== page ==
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Gardens of the Moon - BookLust
My reactions, reflections and deep thoughts on my readings
aarti_chapati
aarti_chapati
Gardens of the Moon
Title:  Gardens of the Moon
Author:  Steven Erikson
Publisher:  Tor Books
# of Pages:  489

Book One of the Malazan Book of the Fallen

Amazon review available here.

Rating:  8/10

Favorite Line:  "Every god falls at a mortal's hands.  Such is the only end to immortality."

From Booklist
In the first of a projected 10 volumes of the Malazan Book of the Fallen, the Malazan Empire is up to its eyebrows in the intrigues of mage Anomander Rake and his sorcerous minions, the Tiste Andii. The empress Laseen pursues her grisly ambitions with the aid of the Ninja-like Claw assassins, but Erikson focuses on the grunt-level fighting of military engineers Sergeant Whiskeyjack and his Bridgeburners and the field-grade mage Tattersall, who are more than ready to go home, when the empress commands a battle in and around the Free City of Darujhistan. Erikson portrays this hurly-burly--something very like the Lord of the Rings' Battle of the Pellenor Fields--from the perspective of those who had to get out of the way of the charges and exchanges of spells and sometimes died anyway. It remains to be seen whether Erikson's excellent writing will carry through nine more volumes of this gritty, realistic fantasy in the manner of Glen Cook's Dark Company series. Wager on fantasy readers' robust appetites, however.


Well, if you like epic fantasy full of magic, war, violence, action and political intrigue, then Erikson is your guy.  I have heard a lot about this series on a fantasy board I frequent, and I decided to take the plunge and buy the first three books (of a projected 10) on bookcloseouts.com.

The first half of the book was slow-going.  I had absolutely no idea what was going on.  In fact, even in the second half, I had absolutely no idea what was going on.  You are dropped in the middle of the action in a massive war, surrounded by mages using some sort of "warren" of magic that you don't understand, and then you meet about 25 major characters.  It's thoroughly overwhelming and I really was ready to give up the book.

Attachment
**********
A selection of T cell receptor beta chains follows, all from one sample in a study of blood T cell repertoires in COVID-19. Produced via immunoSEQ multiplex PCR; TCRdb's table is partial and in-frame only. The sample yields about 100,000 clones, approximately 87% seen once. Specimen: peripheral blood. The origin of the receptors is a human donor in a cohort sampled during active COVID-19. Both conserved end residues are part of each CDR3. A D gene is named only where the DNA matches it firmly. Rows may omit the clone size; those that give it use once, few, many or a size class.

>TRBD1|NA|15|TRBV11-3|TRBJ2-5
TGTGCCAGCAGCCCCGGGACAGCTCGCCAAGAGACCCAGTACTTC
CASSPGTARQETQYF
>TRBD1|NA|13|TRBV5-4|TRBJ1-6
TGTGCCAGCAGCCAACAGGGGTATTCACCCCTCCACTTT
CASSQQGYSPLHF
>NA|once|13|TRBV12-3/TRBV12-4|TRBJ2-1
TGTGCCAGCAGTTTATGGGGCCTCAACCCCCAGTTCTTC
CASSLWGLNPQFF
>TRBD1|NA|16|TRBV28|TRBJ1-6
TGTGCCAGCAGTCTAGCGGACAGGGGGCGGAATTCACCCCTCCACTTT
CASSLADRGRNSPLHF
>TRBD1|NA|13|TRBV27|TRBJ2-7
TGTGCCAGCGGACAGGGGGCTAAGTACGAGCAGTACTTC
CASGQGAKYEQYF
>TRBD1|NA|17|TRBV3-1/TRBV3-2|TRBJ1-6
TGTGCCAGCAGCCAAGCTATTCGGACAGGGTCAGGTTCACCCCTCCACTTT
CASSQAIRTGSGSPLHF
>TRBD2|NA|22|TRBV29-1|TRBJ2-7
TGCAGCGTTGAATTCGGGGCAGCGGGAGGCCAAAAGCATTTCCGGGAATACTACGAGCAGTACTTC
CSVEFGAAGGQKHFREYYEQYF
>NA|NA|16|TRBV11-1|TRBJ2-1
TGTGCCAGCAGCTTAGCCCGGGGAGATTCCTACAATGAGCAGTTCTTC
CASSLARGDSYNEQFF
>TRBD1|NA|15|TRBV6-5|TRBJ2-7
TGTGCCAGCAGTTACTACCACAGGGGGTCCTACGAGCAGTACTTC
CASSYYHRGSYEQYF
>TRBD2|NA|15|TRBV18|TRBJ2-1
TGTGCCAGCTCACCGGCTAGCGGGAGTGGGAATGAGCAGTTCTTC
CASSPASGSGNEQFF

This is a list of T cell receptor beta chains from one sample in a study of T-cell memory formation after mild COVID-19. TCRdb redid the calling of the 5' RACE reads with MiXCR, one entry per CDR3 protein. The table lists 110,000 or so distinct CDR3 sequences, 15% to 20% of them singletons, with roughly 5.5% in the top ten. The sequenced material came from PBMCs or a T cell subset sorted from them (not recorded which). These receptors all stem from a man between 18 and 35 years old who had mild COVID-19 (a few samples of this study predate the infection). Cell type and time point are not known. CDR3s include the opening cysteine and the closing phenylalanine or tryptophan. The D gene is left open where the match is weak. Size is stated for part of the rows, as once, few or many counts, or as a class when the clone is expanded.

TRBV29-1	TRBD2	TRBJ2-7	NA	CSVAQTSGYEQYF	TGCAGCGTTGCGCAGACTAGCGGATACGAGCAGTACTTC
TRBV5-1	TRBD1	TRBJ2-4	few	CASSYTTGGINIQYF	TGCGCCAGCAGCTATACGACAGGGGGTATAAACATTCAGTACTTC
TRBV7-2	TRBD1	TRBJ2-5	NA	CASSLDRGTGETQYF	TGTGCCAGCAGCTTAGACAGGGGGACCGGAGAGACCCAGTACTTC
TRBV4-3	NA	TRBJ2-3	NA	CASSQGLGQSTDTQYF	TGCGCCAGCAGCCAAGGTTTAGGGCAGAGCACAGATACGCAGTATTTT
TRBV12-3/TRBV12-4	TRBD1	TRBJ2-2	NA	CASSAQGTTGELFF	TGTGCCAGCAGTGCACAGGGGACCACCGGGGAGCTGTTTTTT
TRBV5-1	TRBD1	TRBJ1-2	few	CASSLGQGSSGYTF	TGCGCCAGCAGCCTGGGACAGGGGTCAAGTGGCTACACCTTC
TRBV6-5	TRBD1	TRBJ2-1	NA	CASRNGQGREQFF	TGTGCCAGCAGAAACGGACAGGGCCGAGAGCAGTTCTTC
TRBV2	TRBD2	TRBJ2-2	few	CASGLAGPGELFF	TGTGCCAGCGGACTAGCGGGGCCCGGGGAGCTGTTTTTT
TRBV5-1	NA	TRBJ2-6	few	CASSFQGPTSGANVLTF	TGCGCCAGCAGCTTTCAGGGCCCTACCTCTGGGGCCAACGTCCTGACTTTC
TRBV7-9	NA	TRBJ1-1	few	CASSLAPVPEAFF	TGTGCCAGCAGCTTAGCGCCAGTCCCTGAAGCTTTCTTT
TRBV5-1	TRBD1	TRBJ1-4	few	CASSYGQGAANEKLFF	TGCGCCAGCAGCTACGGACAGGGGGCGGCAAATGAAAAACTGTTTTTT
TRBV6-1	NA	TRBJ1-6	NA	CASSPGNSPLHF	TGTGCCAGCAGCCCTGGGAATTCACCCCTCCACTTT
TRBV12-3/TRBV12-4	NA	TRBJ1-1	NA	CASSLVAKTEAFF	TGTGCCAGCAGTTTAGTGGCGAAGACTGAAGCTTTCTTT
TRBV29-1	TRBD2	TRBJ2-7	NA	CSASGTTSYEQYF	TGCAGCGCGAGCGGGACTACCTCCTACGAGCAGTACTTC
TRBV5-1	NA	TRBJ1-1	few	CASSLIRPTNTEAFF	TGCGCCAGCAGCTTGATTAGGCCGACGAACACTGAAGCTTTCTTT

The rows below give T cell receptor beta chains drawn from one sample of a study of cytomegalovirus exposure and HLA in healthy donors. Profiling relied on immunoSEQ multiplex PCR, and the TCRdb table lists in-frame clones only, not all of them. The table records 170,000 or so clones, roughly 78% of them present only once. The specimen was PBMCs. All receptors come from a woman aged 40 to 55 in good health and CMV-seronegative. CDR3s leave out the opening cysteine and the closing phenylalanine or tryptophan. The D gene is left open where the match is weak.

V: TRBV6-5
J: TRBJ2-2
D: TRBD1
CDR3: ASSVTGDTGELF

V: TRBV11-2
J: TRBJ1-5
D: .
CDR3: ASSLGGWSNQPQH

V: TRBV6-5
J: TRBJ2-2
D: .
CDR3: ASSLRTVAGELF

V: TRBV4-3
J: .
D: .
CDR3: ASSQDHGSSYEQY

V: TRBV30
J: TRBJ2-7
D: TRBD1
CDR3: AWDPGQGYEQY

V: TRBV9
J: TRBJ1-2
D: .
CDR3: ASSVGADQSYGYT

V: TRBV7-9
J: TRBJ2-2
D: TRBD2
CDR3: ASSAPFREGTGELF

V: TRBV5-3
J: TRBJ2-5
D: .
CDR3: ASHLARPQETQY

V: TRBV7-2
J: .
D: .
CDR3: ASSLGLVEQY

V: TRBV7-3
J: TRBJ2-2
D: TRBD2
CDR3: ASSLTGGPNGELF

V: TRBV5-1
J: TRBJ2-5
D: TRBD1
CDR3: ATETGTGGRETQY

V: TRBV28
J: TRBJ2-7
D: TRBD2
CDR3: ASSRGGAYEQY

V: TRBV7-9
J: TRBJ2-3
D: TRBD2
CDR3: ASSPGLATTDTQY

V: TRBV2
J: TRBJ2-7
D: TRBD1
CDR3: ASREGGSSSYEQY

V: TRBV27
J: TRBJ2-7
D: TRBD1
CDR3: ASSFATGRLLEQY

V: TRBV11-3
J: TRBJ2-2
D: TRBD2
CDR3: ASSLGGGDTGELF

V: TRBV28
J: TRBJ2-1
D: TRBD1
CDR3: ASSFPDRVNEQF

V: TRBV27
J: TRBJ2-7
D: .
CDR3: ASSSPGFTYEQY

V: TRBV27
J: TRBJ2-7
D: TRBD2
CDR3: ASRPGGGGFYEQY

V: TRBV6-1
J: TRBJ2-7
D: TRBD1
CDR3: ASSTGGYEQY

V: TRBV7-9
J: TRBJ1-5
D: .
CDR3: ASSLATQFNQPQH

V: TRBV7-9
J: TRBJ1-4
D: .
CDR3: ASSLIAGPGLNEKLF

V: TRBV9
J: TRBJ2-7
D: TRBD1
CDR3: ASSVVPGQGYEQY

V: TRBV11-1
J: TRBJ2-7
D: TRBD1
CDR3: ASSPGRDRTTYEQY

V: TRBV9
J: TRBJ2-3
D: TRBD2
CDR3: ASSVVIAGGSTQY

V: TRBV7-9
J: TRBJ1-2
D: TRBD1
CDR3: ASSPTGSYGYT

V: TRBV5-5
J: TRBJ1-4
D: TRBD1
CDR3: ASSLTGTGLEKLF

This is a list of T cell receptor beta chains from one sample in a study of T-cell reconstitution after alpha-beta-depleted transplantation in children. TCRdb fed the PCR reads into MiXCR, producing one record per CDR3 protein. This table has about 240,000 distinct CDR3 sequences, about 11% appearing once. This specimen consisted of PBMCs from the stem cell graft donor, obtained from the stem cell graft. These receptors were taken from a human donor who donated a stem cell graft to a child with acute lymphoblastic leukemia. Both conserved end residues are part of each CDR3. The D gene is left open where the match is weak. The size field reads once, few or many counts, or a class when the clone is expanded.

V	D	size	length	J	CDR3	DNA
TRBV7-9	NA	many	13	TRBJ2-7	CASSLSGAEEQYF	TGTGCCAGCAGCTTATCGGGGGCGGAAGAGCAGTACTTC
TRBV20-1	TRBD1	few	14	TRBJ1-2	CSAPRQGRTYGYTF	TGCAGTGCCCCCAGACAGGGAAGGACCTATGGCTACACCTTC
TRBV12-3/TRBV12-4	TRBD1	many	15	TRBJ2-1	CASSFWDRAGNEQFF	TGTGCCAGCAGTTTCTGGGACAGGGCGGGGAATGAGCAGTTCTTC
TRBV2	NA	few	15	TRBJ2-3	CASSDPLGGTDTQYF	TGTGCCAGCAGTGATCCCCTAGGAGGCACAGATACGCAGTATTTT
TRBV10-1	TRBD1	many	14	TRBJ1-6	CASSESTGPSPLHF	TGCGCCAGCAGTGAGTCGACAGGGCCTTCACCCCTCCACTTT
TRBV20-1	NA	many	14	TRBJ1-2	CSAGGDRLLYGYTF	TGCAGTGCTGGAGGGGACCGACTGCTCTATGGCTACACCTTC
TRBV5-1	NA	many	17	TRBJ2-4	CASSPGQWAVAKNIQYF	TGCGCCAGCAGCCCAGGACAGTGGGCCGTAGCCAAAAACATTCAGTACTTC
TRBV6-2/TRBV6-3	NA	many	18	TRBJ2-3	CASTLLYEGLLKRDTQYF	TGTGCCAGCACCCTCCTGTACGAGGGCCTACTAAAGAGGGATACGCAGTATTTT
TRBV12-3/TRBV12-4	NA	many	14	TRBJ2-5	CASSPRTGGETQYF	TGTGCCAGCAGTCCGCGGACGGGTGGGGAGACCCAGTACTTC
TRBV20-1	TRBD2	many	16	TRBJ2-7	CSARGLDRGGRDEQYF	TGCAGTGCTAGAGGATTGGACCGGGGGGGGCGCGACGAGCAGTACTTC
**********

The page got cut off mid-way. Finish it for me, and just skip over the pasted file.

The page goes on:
However, people say that the book gets better, and even if you don't like the first one completely, the series gets better and better as you continue.  So ... I perservered.  Around page 250, things began to click.  And then I read about 200 pages in one day, after taking well over a week to get to the half-way point of the book.  When this book picks up, it really picks up.  Finally, I realized what the plot of this PARTICULAR book was, rather than trying to figure out the plot of the entire series.  And I realized which the "important" characters were.  And I began to really care about what was going on.  So that when I finished Gardens of the Moon, I immediately picked up the second book in the series, Deadhouse Gates, and am currently reading that one.  (Yes, it's good, too.)

Comparative to George R. R. Martin?  I can see where that idea comes from.  Epic fantasy with massive political intrigue.  At any rate, I think people who enjoy GRRM would also really like Erikson, if they were to give him a try.  He's difficult at the start.  For me, GRRM wasn't difficult to get into at all.  Right from the start of A Game of Thrones, I was sucked in.  So Erikson perhaps requires more commitment and effort- but I think he's worth it.  And I think I now have another series to get sucked into and awed by.

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